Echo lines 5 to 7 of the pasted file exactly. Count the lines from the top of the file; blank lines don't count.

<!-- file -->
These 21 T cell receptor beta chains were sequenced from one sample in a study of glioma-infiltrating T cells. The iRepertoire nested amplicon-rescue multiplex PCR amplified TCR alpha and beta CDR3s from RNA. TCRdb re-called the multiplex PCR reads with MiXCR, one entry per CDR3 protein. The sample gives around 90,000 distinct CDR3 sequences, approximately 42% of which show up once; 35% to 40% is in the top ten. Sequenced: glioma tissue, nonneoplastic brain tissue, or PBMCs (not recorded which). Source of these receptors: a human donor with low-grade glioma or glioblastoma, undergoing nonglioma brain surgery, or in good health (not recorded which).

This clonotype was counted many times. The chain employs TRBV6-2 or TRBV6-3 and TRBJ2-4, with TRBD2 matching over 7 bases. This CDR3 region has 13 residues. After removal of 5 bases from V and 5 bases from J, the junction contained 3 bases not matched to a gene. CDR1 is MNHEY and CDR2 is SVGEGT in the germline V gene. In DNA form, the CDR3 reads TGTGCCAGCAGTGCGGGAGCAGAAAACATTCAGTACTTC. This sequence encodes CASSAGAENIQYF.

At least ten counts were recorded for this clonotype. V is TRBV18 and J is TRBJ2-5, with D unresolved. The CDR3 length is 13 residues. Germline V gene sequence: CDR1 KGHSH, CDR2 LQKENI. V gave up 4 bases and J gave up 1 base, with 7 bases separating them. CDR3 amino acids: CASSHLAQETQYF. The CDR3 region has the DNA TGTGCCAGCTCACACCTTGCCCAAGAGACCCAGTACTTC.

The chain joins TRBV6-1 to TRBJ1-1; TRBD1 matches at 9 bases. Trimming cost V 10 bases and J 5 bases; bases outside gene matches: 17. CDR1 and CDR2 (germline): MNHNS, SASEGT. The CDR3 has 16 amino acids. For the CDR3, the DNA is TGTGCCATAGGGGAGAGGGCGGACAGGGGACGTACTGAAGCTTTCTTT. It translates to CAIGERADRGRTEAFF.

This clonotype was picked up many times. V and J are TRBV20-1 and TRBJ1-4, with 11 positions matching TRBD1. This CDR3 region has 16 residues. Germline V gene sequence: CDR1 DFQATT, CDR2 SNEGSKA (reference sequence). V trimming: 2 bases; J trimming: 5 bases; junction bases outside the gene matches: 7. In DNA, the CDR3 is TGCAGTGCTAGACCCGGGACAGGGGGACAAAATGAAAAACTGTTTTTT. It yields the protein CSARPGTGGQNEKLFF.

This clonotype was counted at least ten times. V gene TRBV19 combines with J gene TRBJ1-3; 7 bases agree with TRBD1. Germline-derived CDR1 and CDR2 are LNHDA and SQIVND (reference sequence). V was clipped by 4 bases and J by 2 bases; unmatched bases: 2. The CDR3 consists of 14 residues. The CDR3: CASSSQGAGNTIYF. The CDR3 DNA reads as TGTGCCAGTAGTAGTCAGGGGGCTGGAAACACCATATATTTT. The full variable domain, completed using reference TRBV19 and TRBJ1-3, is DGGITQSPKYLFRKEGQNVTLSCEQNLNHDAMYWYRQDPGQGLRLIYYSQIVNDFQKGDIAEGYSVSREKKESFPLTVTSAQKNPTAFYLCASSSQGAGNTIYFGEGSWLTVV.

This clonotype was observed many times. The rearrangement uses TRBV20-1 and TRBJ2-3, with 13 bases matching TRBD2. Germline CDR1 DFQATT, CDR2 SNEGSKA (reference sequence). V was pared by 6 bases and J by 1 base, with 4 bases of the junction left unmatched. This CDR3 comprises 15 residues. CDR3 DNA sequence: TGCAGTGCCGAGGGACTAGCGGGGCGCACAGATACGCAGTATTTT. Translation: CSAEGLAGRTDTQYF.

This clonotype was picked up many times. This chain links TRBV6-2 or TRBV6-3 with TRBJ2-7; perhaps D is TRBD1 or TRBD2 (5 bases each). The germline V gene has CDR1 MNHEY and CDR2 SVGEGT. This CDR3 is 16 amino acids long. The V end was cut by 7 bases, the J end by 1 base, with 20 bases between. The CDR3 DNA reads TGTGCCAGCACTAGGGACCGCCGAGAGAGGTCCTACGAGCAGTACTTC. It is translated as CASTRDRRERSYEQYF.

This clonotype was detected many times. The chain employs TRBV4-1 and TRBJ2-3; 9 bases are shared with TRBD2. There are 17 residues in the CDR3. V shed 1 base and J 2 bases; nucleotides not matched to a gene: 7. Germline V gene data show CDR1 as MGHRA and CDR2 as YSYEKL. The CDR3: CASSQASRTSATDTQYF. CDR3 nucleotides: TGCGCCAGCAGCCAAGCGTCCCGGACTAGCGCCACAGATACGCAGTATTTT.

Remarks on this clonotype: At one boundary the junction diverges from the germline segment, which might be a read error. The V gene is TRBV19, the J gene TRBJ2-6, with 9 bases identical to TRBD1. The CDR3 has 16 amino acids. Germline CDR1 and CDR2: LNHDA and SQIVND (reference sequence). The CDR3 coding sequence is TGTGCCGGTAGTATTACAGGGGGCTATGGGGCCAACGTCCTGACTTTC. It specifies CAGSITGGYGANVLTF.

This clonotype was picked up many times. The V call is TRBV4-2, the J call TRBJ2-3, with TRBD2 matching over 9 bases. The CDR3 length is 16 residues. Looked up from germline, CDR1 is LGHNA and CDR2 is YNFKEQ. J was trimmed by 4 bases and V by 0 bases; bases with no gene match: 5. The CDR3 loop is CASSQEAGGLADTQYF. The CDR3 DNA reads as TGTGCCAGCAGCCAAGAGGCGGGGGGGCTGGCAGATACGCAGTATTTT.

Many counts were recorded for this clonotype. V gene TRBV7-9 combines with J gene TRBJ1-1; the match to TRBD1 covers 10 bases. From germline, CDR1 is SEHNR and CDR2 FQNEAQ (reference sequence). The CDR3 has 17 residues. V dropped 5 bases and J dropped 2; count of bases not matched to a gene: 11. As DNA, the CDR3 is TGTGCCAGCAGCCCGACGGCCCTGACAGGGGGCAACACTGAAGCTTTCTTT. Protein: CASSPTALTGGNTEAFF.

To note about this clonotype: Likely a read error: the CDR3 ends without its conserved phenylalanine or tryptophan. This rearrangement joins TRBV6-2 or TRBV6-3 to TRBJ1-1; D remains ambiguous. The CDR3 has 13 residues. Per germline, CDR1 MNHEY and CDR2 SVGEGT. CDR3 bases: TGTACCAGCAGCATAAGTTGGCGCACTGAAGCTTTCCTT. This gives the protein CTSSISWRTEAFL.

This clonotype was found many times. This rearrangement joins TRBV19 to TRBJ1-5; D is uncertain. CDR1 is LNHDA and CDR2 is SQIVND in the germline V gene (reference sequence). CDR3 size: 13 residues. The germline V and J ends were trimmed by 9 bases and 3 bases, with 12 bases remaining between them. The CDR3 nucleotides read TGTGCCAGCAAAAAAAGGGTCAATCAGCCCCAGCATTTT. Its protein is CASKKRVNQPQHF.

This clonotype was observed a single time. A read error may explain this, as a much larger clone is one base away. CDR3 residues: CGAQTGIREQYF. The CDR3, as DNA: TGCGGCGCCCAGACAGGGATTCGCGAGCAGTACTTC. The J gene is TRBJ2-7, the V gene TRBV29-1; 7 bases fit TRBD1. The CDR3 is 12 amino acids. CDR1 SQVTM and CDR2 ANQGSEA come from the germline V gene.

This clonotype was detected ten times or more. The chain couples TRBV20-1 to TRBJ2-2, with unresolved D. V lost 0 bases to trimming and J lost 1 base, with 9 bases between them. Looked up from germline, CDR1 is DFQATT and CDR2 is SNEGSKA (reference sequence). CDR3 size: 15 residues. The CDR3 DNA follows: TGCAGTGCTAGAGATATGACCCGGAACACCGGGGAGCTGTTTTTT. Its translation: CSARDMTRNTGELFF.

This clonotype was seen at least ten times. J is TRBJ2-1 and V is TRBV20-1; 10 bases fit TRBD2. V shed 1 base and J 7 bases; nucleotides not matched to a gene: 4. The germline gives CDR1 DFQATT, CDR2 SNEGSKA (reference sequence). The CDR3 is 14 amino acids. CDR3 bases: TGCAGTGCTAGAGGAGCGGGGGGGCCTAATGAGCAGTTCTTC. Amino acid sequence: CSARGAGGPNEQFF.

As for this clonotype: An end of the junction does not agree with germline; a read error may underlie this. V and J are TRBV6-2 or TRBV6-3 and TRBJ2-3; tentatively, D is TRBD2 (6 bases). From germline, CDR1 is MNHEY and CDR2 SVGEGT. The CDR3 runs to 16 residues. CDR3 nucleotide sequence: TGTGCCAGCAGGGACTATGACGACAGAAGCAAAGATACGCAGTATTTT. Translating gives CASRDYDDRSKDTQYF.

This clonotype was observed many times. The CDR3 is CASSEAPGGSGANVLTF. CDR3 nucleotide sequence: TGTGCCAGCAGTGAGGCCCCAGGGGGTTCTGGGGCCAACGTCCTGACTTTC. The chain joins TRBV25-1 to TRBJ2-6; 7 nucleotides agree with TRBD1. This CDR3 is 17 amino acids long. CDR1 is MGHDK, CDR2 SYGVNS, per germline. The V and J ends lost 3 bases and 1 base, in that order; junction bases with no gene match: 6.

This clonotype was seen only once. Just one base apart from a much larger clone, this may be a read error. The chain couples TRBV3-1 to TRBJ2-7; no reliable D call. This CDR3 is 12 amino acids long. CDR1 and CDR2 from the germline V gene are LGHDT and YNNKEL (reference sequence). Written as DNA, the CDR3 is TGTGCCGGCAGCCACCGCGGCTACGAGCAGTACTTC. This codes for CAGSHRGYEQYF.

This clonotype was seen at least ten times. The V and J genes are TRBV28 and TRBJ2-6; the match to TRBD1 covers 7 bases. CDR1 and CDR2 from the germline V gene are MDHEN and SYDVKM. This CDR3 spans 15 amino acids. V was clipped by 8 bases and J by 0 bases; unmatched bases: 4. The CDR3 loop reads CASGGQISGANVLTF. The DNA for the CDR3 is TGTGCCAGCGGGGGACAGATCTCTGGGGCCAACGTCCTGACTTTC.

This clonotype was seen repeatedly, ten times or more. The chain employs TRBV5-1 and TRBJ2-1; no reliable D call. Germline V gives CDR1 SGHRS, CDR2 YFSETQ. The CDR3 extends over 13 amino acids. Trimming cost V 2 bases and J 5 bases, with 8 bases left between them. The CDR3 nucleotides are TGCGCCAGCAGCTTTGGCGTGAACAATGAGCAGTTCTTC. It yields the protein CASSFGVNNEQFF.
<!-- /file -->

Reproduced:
This clonotype was picked up many times. V and J are TRBV20-1 and TRBJ1-4, with 11 positions matching TRBD1. This CDR3 region has 16 residues. Germline V gene sequence: CDR1 DFQATT, CDR2 SNEGSKA (reference sequence). V trimming: 2 bases; J trimming: 5 bases; junction bases outside the gene matches: 7. In DNA, the CDR3 is TGCAGTGCTAGACCCGGGACAGGGGGACAAAATGAAAAACTGTTTTTT. It yields the protein CSARPGTGGQNEKLFF.

This clonotype was counted at least ten times. V gene TRBV19 combines with J gene TRBJ1-3; 7 bases agree with TRBD1. Germline-derived CDR1 and CDR2 are LNHDA and SQIVND (reference sequence). V was clipped by 4 bases and J by 2 bases; unmatched bases: 2. The CDR3 consists of 14 residues. The CDR3: CASSSQGAGNTIYF. The CDR3 DNA reads as TGTGCCAGTAGTAGTCAGGGGGCTGGAAACACCATATATTTT. The full variable domain, completed using reference TRBV19 and TRBJ1-3, is DGGITQSPKYLFRKEGQNVTLSCEQNLNHDAMYWYRQDPGQGLRLIYYSQIVNDFQKGDIAEGYSVSREKKESFPLTVTSAQKNPTAFYLCASSSQGAGNTIYFGEGSWLTVV.

This clonotype was observed many times. The rearrangement uses TRBV20-1 and TRBJ2-3, with 13 bases matching TRBD2. Germline CDR1 DFQATT, CDR2 SNEGSKA (reference sequence). V was pared by 6 bases and J by 1 base, with 4 bases of the junction left unmatched. This CDR3 comprises 15 residues. CDR3 DNA sequence: TGCAGTGCCGAGGGACTAGCGGGGCGCACAGATACGCAGTATTTT. Translation: CSAEGLAGRTDTQYF.